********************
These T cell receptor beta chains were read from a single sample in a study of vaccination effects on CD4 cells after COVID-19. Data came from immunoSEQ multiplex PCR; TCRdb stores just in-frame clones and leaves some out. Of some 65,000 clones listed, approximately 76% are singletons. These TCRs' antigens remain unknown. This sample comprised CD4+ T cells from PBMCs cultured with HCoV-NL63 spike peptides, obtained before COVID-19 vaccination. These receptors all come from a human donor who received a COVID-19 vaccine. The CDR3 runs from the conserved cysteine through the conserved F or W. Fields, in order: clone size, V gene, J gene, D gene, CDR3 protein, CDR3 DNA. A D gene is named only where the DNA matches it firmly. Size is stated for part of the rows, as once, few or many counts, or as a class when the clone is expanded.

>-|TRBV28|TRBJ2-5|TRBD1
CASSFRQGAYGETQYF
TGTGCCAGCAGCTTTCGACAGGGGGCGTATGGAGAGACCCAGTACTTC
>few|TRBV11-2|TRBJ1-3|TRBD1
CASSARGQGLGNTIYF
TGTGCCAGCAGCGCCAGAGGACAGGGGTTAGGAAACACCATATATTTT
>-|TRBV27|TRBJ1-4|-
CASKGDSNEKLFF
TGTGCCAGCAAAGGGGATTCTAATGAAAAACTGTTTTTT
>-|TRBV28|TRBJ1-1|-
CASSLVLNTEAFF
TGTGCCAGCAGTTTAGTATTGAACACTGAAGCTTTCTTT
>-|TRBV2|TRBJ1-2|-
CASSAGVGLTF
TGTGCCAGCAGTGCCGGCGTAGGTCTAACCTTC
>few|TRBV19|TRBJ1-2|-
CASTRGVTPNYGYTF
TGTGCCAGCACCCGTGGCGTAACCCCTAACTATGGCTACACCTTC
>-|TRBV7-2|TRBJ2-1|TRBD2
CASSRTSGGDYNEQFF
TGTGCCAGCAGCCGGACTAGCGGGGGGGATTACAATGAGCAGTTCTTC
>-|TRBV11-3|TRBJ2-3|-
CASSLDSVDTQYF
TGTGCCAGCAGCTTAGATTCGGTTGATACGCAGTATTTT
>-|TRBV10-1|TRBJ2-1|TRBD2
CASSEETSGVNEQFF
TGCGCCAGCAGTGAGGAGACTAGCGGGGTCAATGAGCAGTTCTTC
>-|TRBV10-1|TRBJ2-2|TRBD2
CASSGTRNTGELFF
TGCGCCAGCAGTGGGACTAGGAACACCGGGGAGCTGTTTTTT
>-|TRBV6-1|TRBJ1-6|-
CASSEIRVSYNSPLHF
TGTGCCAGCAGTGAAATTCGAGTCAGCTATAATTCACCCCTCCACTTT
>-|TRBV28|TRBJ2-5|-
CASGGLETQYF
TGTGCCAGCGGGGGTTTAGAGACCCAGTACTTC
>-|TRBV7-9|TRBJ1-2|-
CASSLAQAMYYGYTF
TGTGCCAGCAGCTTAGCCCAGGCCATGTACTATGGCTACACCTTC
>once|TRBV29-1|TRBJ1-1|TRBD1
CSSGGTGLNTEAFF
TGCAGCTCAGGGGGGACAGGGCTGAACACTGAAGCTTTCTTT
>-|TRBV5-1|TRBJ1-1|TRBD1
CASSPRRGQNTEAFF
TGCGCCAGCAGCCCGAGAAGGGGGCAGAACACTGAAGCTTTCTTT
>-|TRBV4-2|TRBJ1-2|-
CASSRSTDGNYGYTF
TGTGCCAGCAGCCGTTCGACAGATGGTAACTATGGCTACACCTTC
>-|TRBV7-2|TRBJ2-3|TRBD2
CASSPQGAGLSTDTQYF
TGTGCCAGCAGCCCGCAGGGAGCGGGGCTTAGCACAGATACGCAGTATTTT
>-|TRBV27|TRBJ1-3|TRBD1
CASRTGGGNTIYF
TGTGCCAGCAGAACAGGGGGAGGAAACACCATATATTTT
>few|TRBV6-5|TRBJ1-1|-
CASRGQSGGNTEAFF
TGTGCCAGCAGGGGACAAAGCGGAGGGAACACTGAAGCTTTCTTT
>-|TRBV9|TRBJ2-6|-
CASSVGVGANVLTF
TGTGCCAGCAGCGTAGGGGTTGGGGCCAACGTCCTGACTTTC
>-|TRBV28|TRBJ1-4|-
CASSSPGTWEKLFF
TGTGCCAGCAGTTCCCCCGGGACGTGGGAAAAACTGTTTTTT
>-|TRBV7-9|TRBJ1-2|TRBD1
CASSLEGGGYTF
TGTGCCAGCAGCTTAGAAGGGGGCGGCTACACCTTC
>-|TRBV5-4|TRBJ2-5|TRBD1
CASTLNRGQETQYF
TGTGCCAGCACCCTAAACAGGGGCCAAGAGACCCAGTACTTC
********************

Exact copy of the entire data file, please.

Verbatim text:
These T cell receptor beta chains were read from a single sample in a study of vaccination effects on CD4 cells after COVID-19. Data came from immunoSEQ multiplex PCR; TCRdb stores just in-frame clones and leaves some out. Of some 65,000 clones listed, approximately 76% are singletons. These TCRs' antigens remain unknown. This sample comprised CD4+ T cells from PBMCs cultured with HCoV-NL63 spike peptides, obtained before COVID-19 vaccination. These receptors all come from a human donor who received a COVID-19 vaccine. The CDR3 runs from the conserved cysteine through the conserved F or W. Fields, in order: clone size, V gene, J gene, D gene, CDR3 protein, CDR3 DNA. A D gene is named only where the DNA matches it firmly. Size is stated for part of the rows, as once, few or many counts, or as a class when the clone is expanded.

>-|TRBV28|TRBJ2-5|TRBD1
CASSFRQGAYGETQYF
TGTGCCAGCAGCTTTCGACAGGGGGCGTATGGAGAGACCCAGTACTTC
>few|TRBV11-2|TRBJ1-3|TRBD1
CASSARGQGLGNTIYF
TGTGCCAGCAGCGCCAGAGGACAGGGGTTAGGAAACACCATATATTTT
>-|TRBV27|TRBJ1-4|-
CASKGDSNEKLFF
TGTGCCAGCAAAGGGGATTCTAATGAAAAACTGTTTTTT
>-|TRBV28|TRBJ1-1|-
CASSLVLNTEAFF
TGTGCCAGCAGTTTAGTATTGAACACTGAAGCTTTCTTT
>-|TRBV2|TRBJ1-2|-
CASSAGVGLTF
TGTGCCAGCAGTGCCGGCGTAGGTCTAACCTTC
>few|TRBV19|TRBJ1-2|-
CASTRGVTPNYGYTF
TGTGCCAGCACCCGTGGCGTAACCCCTAACTATGGCTACACCTTC
>-|TRBV7-2|TRBJ2-1|TRBD2
CASSRTSGGDYNEQFF
TGTGCCAGCAGCCGGACTAGCGGGGGGGATTACAATGAGCAGTTCTTC
>-|TRBV11-3|TRBJ2-3|-
CASSLDSVDTQYF
TGTGCCAGCAGCTTAGATTCGGTTGATACGCAGTATTTT
>-|TRBV10-1|TRBJ2-1|TRBD2
CASSEETSGVNEQFF
TGCGCCAGCAGTGAGGAGACTAGCGGGGTCAATGAGCAGTTCTTC
>-|TRBV10-1|TRBJ2-2|TRBD2
CASSGTRNTGELFF
TGCGCCAGCAGTGGGACTAGGAACACCGGGGAGCTGTTTTTT
>-|TRBV6-1|TRBJ1-6|-
CASSEIRVSYNSPLHF
TGTGCCAGCAGTGAAATTCGAGTCAGCTATAATTCACCCCTCCACTTT
>-|TRBV28|TRBJ2-5|-
CASGGLETQYF
TGTGCCAGCGGGGGTTTAGAGACCCAGTACTTC
>-|TRBV7-9|TRBJ1-2|-
CASSLAQAMYYGYTF
TGTGCCAGCAGCTTAGCCCAGGCCATGTACTATGGCTACACCTTC
>once|TRBV29-1|TRBJ1-1|TRBD1
CSSGGTGLNTEAFF
TGCAGCTCAGGGGGGACAGGGCTGAACACTGAAGCTTTCTTT
>-|TRBV5-1|TRBJ1-1|TRBD1
CASSPRRGQNTEAFF
TGCGCCAGCAGCCCGAGAAGGGGGCAGAACACTGAAGCTTTCTTT
>-|TRBV4-2|TRBJ1-2|-
CASSRSTDGNYGYTF
TGTGCCAGCAGCCGTTCGACAGATGGTAACTATGGCTACACCTTC
>-|TRBV7-2|TRBJ2-3|TRBD2
CASSPQGAGLSTDTQYF
TGTGCCAGCAGCCCGCAGGGAGCGGGGCTTAGCACAGATACGCAGTATTTT
>-|TRBV27|TRBJ1-3|TRBD1
CASRTGGGNTIYF
TGTGCCAGCAGAACAGGGGGAGGAAACACCATATATTTT
>few|TRBV6-5|TRBJ1-1|-
CASRGQSGGNTEAFF
TGTGCCAGCAGGGGACAAAGCGGAGGGAACACTGAAGCTTTCTTT
>-|TRBV9|TRBJ2-6|-
CASSVGVGANVLTF
TGTGCCAGCAGCGTAGGGGTTGGGGCCAACGTCCTGACTTTC
>-|TRBV28|TRBJ1-4|-
CASSSPGTWEKLFF
TGTGCCAGCAGTTCCCCCGGGACGTGGGAAAAACTGTTTTTT
>-|TRBV7-9|TRBJ1-2|TRBD1
CASSLEGGGYTF
TGTGCCAGCAGCTTAGAAGGGGGCGGCTACACCTTC
>-|TRBV5-4|TRBJ2-5|TRBD1
CASTLNRGQETQYF
TGTGCCAGCACCCTAAACAGGGGCCAAGAGACCCAGTACTTC